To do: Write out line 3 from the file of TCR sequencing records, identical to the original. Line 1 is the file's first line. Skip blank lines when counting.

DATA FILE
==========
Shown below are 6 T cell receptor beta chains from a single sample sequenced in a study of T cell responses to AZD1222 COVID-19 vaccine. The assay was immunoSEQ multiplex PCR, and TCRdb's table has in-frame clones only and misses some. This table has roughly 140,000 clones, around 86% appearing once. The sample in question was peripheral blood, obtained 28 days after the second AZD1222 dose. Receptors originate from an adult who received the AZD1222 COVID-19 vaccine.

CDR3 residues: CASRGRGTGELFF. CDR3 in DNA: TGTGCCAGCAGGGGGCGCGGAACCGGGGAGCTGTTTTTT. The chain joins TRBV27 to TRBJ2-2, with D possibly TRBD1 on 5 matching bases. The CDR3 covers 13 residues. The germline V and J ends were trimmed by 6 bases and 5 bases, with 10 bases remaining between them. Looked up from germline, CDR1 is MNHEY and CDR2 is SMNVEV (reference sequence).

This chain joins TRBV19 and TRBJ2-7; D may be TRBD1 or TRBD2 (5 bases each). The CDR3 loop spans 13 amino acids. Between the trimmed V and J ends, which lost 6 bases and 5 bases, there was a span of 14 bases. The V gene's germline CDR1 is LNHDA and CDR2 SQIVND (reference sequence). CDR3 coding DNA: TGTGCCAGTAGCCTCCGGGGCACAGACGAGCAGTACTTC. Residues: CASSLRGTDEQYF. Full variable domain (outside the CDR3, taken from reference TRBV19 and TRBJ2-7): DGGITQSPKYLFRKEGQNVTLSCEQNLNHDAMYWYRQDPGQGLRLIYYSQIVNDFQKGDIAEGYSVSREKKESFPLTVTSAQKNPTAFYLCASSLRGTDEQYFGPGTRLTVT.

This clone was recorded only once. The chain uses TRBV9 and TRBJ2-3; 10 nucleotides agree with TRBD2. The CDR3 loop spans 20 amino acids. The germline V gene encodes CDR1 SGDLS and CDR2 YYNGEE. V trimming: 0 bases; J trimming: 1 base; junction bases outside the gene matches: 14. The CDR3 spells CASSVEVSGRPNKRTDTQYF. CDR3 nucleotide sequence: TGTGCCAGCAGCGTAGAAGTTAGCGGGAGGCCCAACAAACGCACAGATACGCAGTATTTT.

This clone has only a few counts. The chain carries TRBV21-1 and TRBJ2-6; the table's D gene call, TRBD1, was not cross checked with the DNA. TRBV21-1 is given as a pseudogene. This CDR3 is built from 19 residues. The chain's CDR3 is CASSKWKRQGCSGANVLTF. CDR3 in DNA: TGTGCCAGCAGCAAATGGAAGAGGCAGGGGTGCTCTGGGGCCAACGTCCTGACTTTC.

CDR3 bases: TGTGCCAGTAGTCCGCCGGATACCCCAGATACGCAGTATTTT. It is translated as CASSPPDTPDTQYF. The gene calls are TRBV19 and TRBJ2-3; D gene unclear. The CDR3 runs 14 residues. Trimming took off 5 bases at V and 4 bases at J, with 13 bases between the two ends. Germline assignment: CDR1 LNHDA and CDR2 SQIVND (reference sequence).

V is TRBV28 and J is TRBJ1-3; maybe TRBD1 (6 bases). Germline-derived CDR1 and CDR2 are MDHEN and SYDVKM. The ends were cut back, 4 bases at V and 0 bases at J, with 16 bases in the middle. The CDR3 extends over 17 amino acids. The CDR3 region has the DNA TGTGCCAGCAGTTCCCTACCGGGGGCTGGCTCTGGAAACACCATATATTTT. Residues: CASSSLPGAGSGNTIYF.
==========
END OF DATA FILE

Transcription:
This chain joins TRBV19 and TRBJ2-7; D may be TRBD1 or TRBD2 (5 bases each). The CDR3 loop spans 13 amino acids. Between the trimmed V and J ends, which lost 6 bases and 5 bases, there was a span of 14 bases. The V gene's germline CDR1 is LNHDA and CDR2 SQIVND (reference sequence). CDR3 coding DNA: TGTGCCAGTAGCCTCCGGGGCACAGACGAGCAGTACTTC. Residues: CASSLRGTDEQYF. Full variable domain (outside the CDR3, taken from reference TRBV19 and TRBJ2-7): DGGITQSPKYLFRKEGQNVTLSCEQNLNHDAMYWYRQDPGQGLRLIYYSQIVNDFQKGDIAEGYSVSREKKESFPLTVTSAQKNPTAFYLCASSLRGTDEQYFGPGTRLTVT.